PETER HALLEY (b. 1953)
PETER HALLEY (b. 1953)
PETER HALLEY (b. 1953)
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PETER HALLEY (b. 1953)
5 更多
The Collection of Thomas and Doris Ammann
PETER HALLEY (b. 1953)

Black Cell with Conduit

PETER HALLEY (b. 1953)
Black Cell with Conduit
signed twice, titled and dated 'Black Cell with Conduit 1986 Peter Halley Peter Halley' (on the reverse)
acrylic, fluorescent acrylic, Flashe and Roll-a-Tex on canvas
48 x 60 in. (121.9 x 152.4 cm.)
Painted in 1986.
International with Monument, New York
Arthur Solway, New York
Lang & O'Hara Gallery, New York
Thomas Ammann Fine Art AG, Zurich
Acquired from the above by the present owner
C. Reynolds, Peter Halley: Maintain Speed, New York, 2000, pp. 199-201 (illustrated).
Abstract Vision, exh. cat., Thomas Ammann Fine Art AG, Zurich, 2008, n.p., no. 16 (illustrated).
C. Dirié, Peter Halley. Paintings of the 1980s. The Catalogue Raisonné, Zurich, 2018, p. 96 (illustrated).
Venice, La Biennale di Venezia, Museo Correr, Dreams and Conflicts. The Dictatorship of the Viewer, June-November 2003, p. 459 (illustrated).


Michael Baptist
Michael Baptist Associate Vice President, Specialist, Co-Head of Day Sale


Exhibited at the Museo Correr in Venice during the 2003 Biennale , Peter Halley’s Black Cell with Conduit is an iconic example from the artist’s Cell series, a body of work spanning from 1985 to 1987 that aimed to use simplicity and dramatic color stories to incite discourse around contemporary society. The vivid orange of Halley’s large-scale canvas radiates with the warmth of a blistering sun. Applied with meticulous uniformity, the high-keyed pigment resonates in its own right, and with the jet-black graphic elements. Aiming to separate himself from the severe realities of Minimalism, Halley emphasizes the pureness of his pigments and the tactility of his application. Halley believed that the simplicity of form and of palette presented the optimal conditions for intellectual reflection.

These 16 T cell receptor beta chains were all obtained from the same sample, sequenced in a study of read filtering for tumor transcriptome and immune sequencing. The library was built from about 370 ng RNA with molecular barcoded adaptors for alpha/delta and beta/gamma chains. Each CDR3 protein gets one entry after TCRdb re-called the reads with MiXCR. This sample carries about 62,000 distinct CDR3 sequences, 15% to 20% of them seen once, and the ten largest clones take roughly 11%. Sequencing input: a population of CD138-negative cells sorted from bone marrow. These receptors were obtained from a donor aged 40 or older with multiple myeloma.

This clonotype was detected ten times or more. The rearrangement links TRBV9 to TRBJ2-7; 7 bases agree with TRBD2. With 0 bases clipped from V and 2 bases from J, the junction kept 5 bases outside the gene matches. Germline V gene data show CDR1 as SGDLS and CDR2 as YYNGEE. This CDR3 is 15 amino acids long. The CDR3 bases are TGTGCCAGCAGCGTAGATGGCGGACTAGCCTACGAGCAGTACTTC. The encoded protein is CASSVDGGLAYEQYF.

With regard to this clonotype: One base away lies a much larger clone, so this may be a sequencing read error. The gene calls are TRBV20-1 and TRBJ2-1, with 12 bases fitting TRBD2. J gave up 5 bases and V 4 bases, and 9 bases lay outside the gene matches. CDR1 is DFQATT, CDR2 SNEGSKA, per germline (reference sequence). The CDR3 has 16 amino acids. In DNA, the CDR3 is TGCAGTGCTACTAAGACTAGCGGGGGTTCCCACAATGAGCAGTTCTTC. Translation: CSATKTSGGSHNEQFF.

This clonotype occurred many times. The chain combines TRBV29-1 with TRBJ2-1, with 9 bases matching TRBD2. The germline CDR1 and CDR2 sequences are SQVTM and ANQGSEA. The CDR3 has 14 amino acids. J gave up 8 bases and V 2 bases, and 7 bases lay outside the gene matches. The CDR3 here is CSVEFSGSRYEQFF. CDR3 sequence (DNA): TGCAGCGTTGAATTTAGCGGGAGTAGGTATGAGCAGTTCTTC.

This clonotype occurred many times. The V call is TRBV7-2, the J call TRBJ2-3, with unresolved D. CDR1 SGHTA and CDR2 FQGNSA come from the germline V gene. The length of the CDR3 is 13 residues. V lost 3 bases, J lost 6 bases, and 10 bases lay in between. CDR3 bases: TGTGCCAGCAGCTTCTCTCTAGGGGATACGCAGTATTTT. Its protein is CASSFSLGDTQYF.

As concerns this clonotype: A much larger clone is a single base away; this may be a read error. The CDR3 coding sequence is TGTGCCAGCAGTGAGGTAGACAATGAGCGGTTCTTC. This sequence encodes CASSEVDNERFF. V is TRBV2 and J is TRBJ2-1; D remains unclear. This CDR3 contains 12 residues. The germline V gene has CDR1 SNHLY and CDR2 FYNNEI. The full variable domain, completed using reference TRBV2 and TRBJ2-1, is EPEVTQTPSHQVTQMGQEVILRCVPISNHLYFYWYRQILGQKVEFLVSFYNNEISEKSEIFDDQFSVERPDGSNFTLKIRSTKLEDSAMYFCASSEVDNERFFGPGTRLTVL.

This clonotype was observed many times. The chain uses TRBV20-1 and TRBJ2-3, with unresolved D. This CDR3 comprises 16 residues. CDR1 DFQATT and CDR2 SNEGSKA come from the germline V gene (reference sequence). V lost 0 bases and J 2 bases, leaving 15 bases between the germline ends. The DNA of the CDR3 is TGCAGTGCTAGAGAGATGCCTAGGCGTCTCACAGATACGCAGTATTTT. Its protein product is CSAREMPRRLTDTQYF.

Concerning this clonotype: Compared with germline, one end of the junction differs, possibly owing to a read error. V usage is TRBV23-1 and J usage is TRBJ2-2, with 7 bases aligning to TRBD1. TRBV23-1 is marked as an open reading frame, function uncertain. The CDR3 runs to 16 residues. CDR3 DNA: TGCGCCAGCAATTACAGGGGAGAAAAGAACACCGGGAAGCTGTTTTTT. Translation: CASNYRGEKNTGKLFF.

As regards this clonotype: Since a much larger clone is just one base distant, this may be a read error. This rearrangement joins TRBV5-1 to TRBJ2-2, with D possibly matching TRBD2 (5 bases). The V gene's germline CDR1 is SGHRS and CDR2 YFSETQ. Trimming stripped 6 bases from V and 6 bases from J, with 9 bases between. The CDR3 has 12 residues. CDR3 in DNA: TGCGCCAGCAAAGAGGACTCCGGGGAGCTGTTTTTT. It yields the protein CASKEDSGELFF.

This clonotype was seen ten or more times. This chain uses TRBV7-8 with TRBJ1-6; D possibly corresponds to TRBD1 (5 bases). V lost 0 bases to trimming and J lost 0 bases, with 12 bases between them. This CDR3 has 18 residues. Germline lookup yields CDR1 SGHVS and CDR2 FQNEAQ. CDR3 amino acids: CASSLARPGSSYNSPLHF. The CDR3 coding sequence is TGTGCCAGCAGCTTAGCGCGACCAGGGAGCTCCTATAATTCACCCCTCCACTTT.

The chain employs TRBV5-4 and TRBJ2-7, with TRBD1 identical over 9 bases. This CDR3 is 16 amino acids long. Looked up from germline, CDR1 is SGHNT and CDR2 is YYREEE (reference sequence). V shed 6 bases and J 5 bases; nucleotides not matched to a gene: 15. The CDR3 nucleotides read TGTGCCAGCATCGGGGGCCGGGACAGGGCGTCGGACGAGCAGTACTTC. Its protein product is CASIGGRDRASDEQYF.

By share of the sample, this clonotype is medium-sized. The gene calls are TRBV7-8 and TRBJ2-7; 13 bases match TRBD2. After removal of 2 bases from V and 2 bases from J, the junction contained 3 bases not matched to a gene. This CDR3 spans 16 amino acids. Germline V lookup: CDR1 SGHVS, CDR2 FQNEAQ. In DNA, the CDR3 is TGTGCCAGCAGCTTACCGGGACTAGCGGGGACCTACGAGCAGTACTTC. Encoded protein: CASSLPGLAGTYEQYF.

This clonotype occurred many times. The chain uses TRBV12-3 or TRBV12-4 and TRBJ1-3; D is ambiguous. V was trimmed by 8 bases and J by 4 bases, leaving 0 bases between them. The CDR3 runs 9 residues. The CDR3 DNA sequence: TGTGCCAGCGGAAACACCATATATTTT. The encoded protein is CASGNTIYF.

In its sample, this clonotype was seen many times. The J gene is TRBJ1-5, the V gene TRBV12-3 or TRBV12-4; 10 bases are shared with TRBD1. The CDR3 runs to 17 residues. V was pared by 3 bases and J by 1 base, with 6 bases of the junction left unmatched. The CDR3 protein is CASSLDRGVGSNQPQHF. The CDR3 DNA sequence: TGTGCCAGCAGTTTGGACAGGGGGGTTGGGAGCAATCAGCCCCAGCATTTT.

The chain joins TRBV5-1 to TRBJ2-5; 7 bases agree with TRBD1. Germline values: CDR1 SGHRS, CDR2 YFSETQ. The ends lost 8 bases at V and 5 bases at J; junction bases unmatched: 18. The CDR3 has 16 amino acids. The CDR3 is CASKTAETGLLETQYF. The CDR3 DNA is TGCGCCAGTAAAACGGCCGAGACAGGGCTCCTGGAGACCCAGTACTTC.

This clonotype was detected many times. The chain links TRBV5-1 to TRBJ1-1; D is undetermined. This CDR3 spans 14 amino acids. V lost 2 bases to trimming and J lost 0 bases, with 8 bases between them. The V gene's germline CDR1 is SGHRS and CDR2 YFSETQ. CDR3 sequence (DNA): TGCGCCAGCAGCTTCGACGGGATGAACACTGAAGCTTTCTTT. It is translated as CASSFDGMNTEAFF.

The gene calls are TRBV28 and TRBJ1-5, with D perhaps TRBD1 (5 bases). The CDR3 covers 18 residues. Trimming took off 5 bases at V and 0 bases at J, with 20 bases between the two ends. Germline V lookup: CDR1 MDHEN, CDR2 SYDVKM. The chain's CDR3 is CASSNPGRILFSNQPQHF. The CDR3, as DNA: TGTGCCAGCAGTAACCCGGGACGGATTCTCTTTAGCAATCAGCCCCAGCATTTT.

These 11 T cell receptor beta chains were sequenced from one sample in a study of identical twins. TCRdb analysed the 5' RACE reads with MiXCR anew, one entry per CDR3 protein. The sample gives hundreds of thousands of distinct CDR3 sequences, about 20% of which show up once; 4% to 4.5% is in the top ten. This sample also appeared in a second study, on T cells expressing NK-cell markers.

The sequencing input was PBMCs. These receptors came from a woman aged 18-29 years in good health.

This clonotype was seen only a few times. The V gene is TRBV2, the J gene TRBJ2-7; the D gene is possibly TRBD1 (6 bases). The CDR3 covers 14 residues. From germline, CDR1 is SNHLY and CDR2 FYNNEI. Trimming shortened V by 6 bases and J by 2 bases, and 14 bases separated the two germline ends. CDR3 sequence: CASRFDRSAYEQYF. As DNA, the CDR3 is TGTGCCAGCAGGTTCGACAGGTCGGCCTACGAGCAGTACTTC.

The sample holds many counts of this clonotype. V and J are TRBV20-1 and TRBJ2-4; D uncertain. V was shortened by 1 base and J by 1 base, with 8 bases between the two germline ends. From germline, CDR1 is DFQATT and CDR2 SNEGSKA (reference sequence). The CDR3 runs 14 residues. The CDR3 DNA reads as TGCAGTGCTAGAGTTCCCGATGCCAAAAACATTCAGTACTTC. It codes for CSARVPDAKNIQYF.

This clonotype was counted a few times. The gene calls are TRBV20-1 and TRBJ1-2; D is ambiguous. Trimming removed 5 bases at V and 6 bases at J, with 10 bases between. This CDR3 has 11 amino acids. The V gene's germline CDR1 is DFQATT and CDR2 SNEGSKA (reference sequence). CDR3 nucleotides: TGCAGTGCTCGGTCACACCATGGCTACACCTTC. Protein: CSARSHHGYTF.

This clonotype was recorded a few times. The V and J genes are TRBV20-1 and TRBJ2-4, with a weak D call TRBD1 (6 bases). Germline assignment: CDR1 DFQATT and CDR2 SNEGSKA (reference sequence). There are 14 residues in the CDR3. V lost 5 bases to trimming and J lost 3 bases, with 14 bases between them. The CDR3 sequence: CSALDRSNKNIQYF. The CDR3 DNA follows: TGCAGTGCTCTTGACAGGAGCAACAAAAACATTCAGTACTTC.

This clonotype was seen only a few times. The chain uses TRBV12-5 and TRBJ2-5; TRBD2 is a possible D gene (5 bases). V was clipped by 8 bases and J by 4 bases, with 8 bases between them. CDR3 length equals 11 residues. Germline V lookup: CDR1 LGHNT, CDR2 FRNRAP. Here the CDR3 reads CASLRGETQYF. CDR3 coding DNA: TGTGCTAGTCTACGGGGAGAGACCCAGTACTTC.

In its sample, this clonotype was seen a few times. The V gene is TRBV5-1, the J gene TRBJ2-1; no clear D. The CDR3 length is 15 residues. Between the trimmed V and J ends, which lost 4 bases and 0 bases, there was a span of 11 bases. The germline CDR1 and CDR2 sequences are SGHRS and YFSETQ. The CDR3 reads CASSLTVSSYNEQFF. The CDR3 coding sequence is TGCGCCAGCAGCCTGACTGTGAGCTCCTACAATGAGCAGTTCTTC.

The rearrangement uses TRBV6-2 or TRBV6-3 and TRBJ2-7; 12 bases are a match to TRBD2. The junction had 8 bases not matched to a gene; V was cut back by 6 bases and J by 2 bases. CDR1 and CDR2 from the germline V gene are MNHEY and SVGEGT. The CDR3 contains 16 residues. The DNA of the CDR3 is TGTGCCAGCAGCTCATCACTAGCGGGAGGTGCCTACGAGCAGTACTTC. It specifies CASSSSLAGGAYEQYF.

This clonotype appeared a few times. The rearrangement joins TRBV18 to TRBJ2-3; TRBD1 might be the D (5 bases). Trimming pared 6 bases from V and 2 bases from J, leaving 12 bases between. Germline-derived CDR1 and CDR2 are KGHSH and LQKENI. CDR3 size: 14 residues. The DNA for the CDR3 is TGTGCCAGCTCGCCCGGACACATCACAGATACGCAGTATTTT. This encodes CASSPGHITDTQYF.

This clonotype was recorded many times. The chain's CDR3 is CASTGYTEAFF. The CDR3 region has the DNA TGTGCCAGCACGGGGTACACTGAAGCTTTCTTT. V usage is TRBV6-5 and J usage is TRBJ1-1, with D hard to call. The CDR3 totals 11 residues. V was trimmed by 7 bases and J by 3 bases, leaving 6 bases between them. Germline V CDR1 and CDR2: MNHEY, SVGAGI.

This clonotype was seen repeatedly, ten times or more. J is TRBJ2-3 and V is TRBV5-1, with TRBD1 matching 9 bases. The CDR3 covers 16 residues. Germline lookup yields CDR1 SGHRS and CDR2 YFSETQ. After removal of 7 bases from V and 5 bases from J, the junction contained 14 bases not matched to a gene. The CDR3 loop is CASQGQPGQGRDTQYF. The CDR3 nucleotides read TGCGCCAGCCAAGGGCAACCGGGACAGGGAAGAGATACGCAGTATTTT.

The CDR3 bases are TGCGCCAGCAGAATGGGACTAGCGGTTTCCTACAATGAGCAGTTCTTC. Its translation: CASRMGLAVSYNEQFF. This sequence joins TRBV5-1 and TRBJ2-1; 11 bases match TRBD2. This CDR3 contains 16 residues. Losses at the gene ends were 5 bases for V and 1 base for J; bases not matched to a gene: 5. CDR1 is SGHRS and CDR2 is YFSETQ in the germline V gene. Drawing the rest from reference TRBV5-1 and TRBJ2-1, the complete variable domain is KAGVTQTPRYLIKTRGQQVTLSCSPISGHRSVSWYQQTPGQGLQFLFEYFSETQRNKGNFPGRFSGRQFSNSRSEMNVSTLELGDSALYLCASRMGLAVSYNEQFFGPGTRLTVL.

Within the canvas, there is a thrilling contradiction between the vibrancy of the DayGlo color and the brooding black cell positioned within, gritty with the peaks and valleys of Roll-a-Tex textural additive. The lines that separate these textural planes are remarkably crisp. Less apparent to the eye, intimate inspection will highlight that the cell and the conduit, too, rest on individual planes. The tone of the conduit, a notably untextured vessel connecting the cell to the outer world, is darker and duller than the cell. Its purpose on the canvas, Halley suggests, is to facilitate the transfer of information between the cell and the networks that lie outside. Perhaps, he suggests, this cell is but one part of a larger grid.

Artists across the art historical canon have found inspiration in geometry and the grid-like nature of the built environment. A notable mirror to the vibrance of Halley’s orange and rectilinear forms is the work of Mark Rothko. Famous for his meticulous layering of pigment, Rothko wished for his oranges to exude a warmth that the viewer could feel even when their back was turned to them. Additionally, Piet Mondrian’s Broadway Boogie Woogie is a testament to the artist’s divine love for the urban world. Miming the grid of New York subway lines and city blocks, Mondrian celebrates the vibrance and bustle of the urban city; constant movement, color, and flashing lights define an age of innovation and convenience. Halley’s work, however, is deliberately less celebratory than Mondrian, for he fears that these infrastructures of convenience – railways, technology, electrical grids - may confine us as much as they define us. The water we drink comes from overlapping systems of pipes; the cars we drive follow grid-like city plans; even the apartments that we live in are placed within strategically geometric buildings. Black Cell with Conduit may be considered a zoomed-in snapshot of these systems. If Mondrian is the celebratory wholeness of an energetic city, Halley is the fragment of a corporate blueprint or engineering diagram, stripped of fantasy and exposed for its programmatic control.

Inspired by the writings of French theoreticians Foucault and Baudrillard, Halley postures that late-capitalist society is substantiated by the paradigm of geometric representation. With this in mind, a penitentiary orange canvas and rectilinear bars may be articulated as a prison cell, connected a larger system of institutionalized incarceration. Or perhaps it is a high-rise, reaching beyond its highest peak to connect with fellow corporate mammoths. Regardless, Halley postures that we are inescapably defined by geometry. Halley’s brilliant diagrammatic vocabulary presents this work as an aesthetic monument to the conditions of our built environment.

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